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Vikings and Goddesses Pie Company joins Bakers Against Racism's worldwide virtual bake sale

This rhubarb fights racists.

This rhubarb fights racists. Vikings & Goddesses Pie Company Instagram

"I have always wanted Vikings and Goddesses to be more than just a pie company. While I love baking and making pies, owning a business and having that platform brings increased responsibilities," says Rachel Anderson, referring to the home delivery pie company she helms on top of running the pastry program at St. Paul's Markethouse Collaborative, completing a weekly farmers market circuit throughout the metro, and stocking bakery cases at coffee shops around town.

This week, the baker with seemingly boundless energy not only debuted her baked goods at Spyhouse locations citywide, she also decided to throw Vikings and Goddesses’ name – and m.o., “Pies with a Purpose” – behind a nationwide community building effort: Bakers Against Racism. The collective has its roots in Washington, D.C., and was founded by chefs Paola Velez, Willa Pelini, and Rob Rubba. Though its ideals are clear from the name alone, they manifest in actions with the goal of ending racism, fascism, and the unjust treatment of Black people in America.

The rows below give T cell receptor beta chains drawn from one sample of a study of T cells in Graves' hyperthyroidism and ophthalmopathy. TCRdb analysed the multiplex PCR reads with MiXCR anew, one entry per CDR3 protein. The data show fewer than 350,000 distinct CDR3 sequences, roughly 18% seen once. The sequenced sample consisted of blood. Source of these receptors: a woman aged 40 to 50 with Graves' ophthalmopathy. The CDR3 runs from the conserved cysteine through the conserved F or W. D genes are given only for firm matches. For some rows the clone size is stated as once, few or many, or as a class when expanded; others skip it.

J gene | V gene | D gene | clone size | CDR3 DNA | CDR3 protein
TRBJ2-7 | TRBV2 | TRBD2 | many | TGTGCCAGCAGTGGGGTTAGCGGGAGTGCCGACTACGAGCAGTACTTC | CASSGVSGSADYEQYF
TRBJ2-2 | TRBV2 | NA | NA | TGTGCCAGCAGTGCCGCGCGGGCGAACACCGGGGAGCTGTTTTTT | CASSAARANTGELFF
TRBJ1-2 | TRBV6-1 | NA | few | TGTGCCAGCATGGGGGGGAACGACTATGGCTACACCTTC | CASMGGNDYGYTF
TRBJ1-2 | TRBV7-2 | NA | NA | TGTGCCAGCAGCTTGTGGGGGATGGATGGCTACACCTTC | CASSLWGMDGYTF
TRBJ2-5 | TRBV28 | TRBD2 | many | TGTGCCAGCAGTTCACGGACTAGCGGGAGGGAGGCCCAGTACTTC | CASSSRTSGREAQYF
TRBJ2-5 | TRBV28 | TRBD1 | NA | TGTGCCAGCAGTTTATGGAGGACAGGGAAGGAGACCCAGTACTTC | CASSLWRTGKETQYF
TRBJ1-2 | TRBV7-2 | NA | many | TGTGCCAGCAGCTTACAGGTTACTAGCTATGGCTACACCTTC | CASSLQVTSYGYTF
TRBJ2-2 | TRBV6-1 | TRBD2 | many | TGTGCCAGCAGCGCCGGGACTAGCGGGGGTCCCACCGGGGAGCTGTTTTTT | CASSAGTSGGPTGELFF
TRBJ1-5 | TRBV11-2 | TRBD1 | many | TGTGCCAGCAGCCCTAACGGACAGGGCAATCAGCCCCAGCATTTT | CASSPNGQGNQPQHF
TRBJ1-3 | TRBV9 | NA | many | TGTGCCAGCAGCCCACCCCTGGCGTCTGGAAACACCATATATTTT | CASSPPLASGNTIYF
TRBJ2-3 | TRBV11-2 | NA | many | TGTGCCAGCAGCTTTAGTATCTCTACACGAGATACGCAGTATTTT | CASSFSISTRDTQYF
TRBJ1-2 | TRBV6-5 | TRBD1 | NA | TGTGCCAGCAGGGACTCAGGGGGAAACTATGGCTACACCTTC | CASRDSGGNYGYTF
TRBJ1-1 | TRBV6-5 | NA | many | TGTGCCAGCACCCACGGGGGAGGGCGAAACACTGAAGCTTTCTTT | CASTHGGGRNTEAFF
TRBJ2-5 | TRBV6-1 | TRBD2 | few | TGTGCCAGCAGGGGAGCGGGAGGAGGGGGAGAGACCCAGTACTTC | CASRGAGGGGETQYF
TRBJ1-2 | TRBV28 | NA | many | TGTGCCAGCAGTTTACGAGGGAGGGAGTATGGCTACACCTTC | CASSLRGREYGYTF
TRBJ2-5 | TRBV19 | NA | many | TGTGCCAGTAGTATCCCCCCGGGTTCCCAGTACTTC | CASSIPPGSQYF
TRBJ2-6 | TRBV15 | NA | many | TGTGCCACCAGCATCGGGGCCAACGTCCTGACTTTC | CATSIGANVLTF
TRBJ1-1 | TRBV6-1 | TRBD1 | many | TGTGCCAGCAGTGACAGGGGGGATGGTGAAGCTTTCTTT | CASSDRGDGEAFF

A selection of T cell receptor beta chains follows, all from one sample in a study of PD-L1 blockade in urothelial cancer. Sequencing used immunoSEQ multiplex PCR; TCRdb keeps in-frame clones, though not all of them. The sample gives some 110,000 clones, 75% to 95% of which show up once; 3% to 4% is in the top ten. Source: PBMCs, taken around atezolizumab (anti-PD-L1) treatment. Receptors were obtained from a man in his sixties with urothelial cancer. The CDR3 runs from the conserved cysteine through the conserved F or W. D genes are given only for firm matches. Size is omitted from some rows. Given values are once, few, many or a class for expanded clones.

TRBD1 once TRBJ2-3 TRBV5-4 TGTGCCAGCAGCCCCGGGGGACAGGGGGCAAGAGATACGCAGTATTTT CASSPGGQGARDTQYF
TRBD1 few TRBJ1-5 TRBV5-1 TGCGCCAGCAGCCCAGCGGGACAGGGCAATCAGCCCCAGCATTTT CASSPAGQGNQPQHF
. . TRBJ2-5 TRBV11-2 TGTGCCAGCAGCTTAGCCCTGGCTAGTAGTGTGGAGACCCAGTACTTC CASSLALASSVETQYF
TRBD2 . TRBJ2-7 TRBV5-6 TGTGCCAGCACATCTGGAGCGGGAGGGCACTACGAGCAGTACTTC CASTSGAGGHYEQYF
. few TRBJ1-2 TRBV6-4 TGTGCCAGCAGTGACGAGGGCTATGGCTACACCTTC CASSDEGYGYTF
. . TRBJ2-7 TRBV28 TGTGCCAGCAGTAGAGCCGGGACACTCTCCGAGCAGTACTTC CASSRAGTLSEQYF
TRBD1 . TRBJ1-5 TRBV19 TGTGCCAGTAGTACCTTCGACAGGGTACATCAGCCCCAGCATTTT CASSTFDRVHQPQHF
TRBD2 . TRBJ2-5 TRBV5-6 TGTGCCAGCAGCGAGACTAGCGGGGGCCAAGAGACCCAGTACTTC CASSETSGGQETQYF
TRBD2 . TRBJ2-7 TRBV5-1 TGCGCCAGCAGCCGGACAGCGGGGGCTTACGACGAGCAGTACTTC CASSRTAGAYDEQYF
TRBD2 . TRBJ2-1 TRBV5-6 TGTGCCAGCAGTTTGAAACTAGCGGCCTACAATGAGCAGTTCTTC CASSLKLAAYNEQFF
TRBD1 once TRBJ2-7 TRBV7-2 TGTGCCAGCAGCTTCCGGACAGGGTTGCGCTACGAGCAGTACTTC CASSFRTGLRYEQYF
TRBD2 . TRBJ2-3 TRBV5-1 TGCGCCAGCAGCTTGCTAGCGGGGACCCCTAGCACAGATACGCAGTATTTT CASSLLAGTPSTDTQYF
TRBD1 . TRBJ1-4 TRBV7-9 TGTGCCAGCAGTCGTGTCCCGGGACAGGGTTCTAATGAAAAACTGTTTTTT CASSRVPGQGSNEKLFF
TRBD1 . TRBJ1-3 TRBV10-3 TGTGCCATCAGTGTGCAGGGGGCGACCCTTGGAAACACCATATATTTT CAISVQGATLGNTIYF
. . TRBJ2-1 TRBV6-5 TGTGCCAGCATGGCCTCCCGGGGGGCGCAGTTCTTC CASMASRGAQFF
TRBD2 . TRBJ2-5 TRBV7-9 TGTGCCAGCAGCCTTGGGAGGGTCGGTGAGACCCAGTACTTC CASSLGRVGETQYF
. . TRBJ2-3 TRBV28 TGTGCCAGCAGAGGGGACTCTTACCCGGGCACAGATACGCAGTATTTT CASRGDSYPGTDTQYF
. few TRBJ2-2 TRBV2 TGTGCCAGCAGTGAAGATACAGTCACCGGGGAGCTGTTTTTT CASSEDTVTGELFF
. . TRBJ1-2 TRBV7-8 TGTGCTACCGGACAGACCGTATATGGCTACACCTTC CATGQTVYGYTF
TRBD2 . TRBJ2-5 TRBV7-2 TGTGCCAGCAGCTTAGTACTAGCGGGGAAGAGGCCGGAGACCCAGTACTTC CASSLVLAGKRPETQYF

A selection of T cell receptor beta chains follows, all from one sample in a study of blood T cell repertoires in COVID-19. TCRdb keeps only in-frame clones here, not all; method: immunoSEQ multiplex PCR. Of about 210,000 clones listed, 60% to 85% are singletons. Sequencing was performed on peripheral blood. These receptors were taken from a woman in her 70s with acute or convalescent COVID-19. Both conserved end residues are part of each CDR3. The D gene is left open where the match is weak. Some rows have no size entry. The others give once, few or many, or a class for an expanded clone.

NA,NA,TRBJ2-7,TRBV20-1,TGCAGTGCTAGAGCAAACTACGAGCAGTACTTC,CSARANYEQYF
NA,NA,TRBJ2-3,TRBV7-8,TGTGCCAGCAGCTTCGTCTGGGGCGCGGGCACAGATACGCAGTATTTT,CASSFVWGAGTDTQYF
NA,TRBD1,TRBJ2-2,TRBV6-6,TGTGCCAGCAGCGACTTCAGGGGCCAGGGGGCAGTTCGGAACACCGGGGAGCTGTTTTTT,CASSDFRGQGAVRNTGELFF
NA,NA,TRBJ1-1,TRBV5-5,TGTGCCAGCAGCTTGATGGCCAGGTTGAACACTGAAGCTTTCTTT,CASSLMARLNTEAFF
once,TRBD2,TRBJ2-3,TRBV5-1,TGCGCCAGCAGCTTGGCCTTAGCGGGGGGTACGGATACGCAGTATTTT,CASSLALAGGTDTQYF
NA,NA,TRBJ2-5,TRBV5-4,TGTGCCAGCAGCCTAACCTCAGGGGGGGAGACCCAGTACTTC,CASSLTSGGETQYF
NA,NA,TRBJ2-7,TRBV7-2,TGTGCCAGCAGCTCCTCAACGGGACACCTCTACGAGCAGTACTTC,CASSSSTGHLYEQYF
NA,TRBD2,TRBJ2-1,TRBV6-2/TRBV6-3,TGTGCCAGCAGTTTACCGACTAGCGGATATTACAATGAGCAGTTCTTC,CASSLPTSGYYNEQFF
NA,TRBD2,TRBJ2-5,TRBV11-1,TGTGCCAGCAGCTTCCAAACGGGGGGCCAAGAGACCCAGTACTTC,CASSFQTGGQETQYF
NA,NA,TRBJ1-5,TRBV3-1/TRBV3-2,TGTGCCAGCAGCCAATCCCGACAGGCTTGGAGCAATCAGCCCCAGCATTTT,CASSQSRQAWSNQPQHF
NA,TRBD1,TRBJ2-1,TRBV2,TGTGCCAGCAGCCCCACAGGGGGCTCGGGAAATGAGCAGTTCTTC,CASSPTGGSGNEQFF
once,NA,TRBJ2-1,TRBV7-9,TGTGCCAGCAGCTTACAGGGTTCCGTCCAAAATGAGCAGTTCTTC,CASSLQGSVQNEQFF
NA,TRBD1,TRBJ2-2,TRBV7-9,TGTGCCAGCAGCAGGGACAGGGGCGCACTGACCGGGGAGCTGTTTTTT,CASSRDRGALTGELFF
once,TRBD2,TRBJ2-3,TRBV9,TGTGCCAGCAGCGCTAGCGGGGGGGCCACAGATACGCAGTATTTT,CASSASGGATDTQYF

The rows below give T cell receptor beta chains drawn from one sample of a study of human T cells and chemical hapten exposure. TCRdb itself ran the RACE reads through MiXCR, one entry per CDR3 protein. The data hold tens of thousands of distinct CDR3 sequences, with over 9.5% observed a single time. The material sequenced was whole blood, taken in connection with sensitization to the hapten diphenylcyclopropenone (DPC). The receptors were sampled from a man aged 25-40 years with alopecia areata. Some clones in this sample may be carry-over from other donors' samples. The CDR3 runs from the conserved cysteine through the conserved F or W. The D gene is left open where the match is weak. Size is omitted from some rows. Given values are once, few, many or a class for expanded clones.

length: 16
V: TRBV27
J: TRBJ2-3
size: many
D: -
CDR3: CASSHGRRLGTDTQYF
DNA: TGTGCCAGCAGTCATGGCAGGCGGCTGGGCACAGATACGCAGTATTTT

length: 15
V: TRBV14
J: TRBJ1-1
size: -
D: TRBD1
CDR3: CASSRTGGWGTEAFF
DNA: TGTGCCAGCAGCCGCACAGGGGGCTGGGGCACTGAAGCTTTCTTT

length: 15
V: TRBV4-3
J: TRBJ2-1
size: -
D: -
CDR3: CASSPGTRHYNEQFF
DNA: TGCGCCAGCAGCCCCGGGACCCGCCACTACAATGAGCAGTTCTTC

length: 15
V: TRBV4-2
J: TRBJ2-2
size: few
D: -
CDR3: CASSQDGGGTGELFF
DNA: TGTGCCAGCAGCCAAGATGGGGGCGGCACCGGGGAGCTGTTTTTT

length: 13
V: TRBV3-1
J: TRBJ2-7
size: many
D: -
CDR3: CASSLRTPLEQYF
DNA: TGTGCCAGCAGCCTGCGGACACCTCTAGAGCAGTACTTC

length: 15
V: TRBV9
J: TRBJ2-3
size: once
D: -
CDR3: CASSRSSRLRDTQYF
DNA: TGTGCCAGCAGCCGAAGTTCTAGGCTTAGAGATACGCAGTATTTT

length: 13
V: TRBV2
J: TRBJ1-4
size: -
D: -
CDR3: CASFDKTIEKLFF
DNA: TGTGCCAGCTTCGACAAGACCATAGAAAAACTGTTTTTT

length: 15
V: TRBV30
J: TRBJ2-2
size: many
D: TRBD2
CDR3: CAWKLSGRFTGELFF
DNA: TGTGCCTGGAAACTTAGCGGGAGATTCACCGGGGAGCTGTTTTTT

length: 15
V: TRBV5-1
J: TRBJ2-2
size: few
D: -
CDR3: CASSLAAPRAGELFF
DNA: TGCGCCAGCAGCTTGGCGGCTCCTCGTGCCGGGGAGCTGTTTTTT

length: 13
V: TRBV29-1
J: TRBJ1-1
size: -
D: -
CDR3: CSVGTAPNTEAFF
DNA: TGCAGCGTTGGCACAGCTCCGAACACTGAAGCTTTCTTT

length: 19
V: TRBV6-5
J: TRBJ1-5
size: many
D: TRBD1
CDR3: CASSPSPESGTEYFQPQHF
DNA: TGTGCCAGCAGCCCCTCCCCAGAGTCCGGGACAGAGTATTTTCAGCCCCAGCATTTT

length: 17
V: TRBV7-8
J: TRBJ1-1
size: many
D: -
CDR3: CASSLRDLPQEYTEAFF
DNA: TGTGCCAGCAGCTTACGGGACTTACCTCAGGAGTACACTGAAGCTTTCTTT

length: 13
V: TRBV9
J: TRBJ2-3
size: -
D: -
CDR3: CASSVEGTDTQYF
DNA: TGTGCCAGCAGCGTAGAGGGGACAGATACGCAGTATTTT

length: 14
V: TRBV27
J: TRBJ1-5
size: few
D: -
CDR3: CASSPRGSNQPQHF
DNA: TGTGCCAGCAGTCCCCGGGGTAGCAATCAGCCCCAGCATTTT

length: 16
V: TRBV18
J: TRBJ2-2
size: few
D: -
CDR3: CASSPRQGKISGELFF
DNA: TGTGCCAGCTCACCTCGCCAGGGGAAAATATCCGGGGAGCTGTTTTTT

In cooperation with non-profit kitchen The Good Acre, which connects farmers with communities of food makers, Anderson will be participating in Bakers Against Racism's worldwide virtual bake sale. Rhubarb crumble pies are currently available for pre-order from the Vikings and Goddesses website for $35. The final products can be picked up at any Spyhouse location on Saturday, June 20.

"Last week The Good Acre reached out with excess inventory of rhubarb. After [George] Floyd's murder, multiple farmers markets were canceled, and small farmers were sitting on excess product," the baker told City Pages. "Since you can't really eat rhubarb like apples or veggies we're lucky they trusted us to make something tasty and find a way to get it to the right people."

Proceeds will be donated locally to Appetite for Change in north Minneapolis, whose mission entails building health, wellness, and social change starting with sustainable, community access to healthy, fresh food.

"Whether using our connections and resources or just giving straight up cash, we need to move beyond black squares and performative philanthropy on social media," says Anderson. "This was a great opportunity to do a little work and get some money to a great organization."

Pre-orders for Vikings and Goddesses' Bakers Against Racism rhubarb crisp pies will be open through Friday, June 19 at 8 a.m.